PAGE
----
But how is my pain level? Let me think, I knew you were going to ask me this. I conjure up the mental visual of the smiley face chart that they have in doctors offices and I remain completely stumped. I grab for an answer and mutter, “I don’t know,” which I promise you is not my voice at all, but my mothers.

“Excuse me?”
“I said, I sound like my mother.”
“And on a scale of 1-10, how would you rate your pain level?”
No wonder mom just says I don’t know all the time. I get it mom, I really do. Let’s see. There is having a baby pain. Is this as intense, or is it worse? Is having a baby a 10 or an 8? Pant, moan, gasp, moan, thrash. This is definitely worse than that! Or did I just forget what having a baby feels like? Man this hurts.
“Mam, can you tell me where it hurts the most?”
Okay, okay, I’m thinking. It hurts all over, like I am going to explode. But what if it’s nothing, like the time before when they tested for everything and found nothing? Maybe, I’m just a horrendous baby and they’ll say it’s just gas or something and I’ll be so embarrassed. But it can’t be. I’ve had three babies naturally and I just left home in an ambulance and scared my grand babies to death, lying there on the ground wrenching around and moaning. I would never frighten them like that unless I was having at least a pain 9 experience.
“Mam, what is your pain level on a scale of 1-10? ” Now, I begin to panic. I’ve got to pick a number. I want to say 10 but I’ve heard of pain so great that you black out and do I really want to know what a 10 is? Okay, okay, I choose 7 though I don’t know why. I hear the medical man say into his cell phone, “severe abdominal pain.” Great, I’ve communicated through this agonizing, pain-induced fog.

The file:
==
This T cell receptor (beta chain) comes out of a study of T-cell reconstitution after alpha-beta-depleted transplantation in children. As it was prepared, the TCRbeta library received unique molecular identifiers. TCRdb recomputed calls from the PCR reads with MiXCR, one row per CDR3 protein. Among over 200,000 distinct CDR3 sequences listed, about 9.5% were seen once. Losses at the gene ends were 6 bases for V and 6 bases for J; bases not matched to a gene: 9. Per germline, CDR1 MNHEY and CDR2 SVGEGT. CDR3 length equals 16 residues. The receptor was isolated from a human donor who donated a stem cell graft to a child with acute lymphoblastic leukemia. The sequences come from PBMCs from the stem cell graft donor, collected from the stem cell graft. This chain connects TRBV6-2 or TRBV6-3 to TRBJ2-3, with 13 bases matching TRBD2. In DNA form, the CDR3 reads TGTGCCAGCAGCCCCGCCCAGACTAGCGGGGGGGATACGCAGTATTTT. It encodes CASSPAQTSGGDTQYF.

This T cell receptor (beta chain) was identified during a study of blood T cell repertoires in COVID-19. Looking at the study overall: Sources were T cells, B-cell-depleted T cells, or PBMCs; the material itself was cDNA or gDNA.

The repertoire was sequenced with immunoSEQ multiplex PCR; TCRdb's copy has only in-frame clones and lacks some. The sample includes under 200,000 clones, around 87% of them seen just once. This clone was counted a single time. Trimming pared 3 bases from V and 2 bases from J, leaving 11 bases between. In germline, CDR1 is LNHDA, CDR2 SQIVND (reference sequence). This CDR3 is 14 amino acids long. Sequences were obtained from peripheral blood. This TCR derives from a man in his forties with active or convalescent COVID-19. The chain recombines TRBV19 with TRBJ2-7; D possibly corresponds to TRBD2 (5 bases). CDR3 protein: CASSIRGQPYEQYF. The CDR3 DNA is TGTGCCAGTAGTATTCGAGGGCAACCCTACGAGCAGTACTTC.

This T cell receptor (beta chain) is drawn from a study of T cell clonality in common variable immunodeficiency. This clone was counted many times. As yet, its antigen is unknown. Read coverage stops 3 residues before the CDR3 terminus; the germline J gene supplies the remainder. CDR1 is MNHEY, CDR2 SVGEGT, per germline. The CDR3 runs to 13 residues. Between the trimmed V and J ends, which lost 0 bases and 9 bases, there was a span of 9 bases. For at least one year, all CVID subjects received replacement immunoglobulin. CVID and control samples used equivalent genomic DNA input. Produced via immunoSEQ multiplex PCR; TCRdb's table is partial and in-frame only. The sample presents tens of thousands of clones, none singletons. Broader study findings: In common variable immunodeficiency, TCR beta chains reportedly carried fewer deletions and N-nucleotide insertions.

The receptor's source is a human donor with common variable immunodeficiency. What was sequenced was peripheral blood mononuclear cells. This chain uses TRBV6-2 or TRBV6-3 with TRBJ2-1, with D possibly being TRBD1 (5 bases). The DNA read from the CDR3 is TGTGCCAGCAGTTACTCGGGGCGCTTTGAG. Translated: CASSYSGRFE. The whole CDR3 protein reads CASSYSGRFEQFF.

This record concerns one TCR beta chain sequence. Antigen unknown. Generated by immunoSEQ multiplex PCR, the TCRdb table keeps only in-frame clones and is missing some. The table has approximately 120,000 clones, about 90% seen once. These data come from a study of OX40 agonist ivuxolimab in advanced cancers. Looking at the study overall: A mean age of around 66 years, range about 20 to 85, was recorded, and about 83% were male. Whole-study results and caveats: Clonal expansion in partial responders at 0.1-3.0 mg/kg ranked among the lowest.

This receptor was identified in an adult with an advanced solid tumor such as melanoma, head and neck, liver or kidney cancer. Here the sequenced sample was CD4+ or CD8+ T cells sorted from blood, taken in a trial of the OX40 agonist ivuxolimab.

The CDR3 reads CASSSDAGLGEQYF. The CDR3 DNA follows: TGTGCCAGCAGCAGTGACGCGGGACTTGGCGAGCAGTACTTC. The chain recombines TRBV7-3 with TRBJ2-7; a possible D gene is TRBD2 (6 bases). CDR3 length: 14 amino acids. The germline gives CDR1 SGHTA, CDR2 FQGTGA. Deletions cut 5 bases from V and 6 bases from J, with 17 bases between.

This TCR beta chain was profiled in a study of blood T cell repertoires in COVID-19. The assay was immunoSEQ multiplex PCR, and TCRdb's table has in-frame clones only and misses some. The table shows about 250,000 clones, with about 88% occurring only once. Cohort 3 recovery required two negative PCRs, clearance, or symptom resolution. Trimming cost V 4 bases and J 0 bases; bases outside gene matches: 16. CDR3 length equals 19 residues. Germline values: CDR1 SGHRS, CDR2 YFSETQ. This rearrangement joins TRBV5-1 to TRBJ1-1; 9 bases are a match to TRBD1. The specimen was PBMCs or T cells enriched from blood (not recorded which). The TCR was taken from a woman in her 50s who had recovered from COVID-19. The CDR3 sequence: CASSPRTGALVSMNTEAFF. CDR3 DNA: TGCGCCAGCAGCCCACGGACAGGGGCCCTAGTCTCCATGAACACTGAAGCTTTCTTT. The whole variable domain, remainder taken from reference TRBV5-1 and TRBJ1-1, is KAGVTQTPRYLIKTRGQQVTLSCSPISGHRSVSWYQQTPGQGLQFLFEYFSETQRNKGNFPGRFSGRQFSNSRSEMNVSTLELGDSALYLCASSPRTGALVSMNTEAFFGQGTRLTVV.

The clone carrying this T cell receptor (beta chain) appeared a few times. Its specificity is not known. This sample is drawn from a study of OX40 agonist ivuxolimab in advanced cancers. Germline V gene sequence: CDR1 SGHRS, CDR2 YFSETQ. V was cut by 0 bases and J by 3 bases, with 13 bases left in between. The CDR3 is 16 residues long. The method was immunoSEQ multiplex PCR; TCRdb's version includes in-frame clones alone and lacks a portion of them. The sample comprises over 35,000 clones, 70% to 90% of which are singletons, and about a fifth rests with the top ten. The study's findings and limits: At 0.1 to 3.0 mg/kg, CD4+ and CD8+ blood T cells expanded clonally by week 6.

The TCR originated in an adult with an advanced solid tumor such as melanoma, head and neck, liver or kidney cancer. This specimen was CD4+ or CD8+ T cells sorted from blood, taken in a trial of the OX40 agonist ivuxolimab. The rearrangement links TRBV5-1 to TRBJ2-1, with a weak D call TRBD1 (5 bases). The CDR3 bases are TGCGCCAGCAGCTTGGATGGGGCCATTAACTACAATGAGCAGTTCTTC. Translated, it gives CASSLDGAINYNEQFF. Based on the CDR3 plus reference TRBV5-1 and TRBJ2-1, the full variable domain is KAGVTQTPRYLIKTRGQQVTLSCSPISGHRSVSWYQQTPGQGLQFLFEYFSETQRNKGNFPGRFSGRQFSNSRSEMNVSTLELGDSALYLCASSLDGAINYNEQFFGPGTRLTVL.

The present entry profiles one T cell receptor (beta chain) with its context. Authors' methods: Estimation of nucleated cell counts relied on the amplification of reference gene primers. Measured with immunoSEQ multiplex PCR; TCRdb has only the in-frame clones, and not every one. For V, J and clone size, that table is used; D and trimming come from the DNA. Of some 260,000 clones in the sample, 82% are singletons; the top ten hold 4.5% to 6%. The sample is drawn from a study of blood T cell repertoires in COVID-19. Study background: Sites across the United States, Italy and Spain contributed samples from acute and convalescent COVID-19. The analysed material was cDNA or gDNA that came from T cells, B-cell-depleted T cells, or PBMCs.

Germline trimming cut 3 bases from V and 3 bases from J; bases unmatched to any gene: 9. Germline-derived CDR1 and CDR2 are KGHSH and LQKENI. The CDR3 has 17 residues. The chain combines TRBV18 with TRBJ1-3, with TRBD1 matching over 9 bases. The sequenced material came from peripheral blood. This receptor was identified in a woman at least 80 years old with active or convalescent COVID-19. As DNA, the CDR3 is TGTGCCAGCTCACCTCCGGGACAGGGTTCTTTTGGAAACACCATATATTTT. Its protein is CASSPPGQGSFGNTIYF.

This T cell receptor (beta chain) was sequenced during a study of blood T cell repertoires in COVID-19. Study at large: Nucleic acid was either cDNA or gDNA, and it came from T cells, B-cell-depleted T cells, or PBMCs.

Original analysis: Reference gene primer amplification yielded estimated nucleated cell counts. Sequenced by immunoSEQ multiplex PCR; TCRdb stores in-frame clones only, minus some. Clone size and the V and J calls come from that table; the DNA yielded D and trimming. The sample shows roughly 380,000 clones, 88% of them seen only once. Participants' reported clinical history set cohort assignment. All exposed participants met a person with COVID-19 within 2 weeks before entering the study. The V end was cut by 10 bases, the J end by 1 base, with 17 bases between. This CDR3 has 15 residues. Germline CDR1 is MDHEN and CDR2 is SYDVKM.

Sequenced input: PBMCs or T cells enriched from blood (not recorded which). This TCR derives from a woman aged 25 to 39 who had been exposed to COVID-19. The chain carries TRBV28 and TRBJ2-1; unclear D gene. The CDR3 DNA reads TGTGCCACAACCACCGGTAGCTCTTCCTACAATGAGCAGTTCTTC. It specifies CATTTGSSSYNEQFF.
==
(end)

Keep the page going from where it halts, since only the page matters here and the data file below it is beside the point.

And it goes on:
“May I please have some pain medicine?”
“No mam, not when it’s stomach pain.”
I finally get to the ER, see a doctor, receive some morphine (ah), have some tests, go to surgery, get knocked out, lose my appendix, wake up, go to a room for 6 hours, return home to recover. Post surgery, not one person has asked me the pain questions, but I have a sudden need to tell the world. “My name is Gwen Bullock, my birthday is November 10, 19?? And on a scale of 1-10 my pain level is zero. My gratitude is at another level, entirely. It is off the charts!

One face of Aids in Africa

I am a face on a calendar

because I have a disease.

A disease I was born with,

that killed my mother and father.

I am a lucky girl because

I get to take medicine.

Medicine, so that I can live.

Most of the people in Khayelitsha

are not so lucky.

Almost everybody I know has this disease,

except the people who work

at Baphumelele Children’s Home.

People who leave their comfortable houses in Cape Town

and come to where we live

to help us.

They give us medicine.

They bring us shoes and clothes.

They teach us how to read, write

and paint our portraits with bright colors.

Some people think our care givers are crazy.

There are too many of us, they think.

“You can’t empty an ocean with a bucket,” they say.

But I heard one of the nurses respond,

“We will try, one bucket at a time.”

I am glad that they gathered me

in one of those buckets.

I have hope.

I have a future.

I am more than the face of aids.

Look closely,

I am your neighbor.